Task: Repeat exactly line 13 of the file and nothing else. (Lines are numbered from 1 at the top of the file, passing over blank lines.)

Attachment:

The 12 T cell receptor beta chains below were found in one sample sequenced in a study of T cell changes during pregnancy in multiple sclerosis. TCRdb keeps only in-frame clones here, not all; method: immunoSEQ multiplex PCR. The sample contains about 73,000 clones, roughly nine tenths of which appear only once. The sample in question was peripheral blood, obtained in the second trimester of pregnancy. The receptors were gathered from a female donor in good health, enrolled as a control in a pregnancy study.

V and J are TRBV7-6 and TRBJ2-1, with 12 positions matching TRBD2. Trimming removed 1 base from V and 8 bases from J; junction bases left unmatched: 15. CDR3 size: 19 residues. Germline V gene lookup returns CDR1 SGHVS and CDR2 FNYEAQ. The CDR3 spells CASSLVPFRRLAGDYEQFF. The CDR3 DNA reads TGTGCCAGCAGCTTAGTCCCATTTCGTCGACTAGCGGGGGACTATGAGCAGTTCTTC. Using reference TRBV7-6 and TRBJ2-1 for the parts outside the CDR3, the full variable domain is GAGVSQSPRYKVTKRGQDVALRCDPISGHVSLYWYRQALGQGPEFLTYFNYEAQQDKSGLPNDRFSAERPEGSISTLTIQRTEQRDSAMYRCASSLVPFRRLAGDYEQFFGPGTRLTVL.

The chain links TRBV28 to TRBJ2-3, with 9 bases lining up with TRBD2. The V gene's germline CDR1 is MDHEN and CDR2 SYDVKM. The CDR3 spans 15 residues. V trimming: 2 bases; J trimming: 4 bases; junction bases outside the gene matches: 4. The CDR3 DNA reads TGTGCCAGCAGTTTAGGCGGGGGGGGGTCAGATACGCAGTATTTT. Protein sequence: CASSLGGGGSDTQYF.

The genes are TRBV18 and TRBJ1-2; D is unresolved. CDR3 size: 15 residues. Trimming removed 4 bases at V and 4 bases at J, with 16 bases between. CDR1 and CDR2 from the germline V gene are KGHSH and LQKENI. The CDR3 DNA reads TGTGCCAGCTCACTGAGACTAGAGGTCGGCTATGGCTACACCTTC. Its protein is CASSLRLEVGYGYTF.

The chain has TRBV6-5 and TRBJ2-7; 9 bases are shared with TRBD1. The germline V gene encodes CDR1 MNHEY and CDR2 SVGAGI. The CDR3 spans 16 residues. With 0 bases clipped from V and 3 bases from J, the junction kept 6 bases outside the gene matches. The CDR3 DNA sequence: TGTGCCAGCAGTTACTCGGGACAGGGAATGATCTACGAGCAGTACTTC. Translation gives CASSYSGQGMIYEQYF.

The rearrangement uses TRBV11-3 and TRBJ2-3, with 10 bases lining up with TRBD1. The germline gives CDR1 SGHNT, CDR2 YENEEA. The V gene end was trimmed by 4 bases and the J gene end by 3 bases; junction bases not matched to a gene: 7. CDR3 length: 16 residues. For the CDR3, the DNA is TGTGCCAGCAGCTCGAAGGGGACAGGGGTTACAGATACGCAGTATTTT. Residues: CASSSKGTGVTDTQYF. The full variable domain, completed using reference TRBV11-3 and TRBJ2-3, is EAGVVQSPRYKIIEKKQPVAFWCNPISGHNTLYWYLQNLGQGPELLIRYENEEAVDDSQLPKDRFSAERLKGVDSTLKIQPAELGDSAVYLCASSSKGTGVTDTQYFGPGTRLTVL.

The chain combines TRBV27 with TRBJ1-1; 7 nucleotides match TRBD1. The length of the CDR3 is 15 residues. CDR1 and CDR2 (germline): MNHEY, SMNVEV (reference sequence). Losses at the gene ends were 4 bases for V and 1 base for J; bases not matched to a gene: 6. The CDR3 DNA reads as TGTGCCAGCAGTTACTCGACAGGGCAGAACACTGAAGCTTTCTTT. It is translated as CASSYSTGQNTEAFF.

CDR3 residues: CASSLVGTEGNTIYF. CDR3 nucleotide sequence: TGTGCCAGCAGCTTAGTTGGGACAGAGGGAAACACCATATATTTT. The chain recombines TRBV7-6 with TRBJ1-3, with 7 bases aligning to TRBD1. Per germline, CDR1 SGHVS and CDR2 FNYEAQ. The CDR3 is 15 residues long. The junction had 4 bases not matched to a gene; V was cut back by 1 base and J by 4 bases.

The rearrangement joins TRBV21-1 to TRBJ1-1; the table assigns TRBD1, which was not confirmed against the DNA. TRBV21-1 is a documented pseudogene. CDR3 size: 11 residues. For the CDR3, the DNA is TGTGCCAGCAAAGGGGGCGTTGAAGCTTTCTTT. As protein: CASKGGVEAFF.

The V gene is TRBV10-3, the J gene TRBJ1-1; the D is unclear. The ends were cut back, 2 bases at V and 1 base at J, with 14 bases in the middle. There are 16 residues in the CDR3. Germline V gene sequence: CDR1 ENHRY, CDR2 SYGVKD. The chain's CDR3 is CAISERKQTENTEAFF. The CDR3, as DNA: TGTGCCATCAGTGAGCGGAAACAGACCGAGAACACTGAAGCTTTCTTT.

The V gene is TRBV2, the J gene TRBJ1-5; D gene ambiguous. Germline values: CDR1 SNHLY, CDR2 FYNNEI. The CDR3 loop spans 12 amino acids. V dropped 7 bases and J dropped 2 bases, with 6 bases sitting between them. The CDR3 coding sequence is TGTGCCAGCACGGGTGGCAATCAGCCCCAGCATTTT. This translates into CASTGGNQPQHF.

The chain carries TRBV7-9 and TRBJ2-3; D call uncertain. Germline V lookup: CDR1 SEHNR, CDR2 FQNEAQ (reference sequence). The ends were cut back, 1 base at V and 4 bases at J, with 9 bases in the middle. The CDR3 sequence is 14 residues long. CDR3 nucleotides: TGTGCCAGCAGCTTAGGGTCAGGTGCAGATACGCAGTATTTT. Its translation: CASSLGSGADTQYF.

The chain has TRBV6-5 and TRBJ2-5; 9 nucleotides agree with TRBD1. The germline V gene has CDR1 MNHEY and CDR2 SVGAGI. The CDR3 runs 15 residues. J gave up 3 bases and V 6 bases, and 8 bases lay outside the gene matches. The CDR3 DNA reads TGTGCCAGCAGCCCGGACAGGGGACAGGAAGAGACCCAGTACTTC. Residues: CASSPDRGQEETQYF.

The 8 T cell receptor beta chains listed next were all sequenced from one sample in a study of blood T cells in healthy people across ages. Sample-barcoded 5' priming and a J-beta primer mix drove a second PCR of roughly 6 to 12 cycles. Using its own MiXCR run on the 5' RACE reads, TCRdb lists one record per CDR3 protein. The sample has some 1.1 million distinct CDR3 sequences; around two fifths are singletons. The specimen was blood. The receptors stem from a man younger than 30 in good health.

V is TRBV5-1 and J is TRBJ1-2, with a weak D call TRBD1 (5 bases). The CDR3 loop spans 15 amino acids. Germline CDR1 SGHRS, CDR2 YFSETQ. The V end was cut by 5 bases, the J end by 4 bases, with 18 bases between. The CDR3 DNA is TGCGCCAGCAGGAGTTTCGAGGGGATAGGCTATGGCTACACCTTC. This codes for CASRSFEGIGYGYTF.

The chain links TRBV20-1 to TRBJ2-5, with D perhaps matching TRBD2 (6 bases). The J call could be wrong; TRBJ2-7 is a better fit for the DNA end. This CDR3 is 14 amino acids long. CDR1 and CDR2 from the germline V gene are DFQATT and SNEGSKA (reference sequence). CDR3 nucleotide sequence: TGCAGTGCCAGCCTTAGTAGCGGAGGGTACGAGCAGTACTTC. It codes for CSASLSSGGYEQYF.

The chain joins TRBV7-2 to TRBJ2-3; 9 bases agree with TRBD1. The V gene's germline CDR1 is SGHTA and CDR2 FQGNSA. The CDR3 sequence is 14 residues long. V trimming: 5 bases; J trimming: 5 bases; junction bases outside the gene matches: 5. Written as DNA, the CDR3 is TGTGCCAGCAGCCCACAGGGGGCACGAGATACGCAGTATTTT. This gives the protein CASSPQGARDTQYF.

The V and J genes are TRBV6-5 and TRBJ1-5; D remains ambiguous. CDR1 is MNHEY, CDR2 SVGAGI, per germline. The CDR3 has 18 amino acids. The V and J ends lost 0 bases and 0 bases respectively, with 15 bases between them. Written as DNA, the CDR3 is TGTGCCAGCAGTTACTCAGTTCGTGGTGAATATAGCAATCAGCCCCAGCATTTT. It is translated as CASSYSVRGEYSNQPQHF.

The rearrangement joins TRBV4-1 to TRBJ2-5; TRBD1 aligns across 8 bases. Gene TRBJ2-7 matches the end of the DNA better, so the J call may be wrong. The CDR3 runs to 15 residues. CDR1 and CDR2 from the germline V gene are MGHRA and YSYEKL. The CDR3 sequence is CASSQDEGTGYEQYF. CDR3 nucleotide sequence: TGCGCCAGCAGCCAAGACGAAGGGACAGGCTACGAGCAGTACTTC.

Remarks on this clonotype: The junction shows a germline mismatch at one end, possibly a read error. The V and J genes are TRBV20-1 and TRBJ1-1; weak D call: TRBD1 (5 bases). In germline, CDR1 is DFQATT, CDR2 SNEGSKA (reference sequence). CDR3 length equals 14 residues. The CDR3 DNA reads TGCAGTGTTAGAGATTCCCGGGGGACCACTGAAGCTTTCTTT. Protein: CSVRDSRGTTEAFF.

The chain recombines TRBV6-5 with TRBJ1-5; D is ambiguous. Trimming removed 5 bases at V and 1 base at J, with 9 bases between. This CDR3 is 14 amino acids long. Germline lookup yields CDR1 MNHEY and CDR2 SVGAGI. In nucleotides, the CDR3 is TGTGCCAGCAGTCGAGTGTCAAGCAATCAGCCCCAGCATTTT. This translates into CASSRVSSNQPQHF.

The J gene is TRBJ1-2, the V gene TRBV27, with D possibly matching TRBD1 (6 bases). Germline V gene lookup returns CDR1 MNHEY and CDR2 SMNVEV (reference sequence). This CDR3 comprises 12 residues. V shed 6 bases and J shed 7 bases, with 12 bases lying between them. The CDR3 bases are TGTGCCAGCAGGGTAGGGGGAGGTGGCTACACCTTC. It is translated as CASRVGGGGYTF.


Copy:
The chain has TRBV6-5 and TRBJ2-5; 9 nucleotides agree with TRBD1. The germline V gene has CDR1 MNHEY and CDR2 SVGAGI. The CDR3 runs 15 residues. J gave up 3 bases and V 6 bases, and 8 bases lay outside the gene matches. The CDR3 DNA reads TGTGCCAGCAGCCCGGACAGGGGACAGGAAGAGACCCAGTACTTC. Residues: CASSPDRGQEETQYF.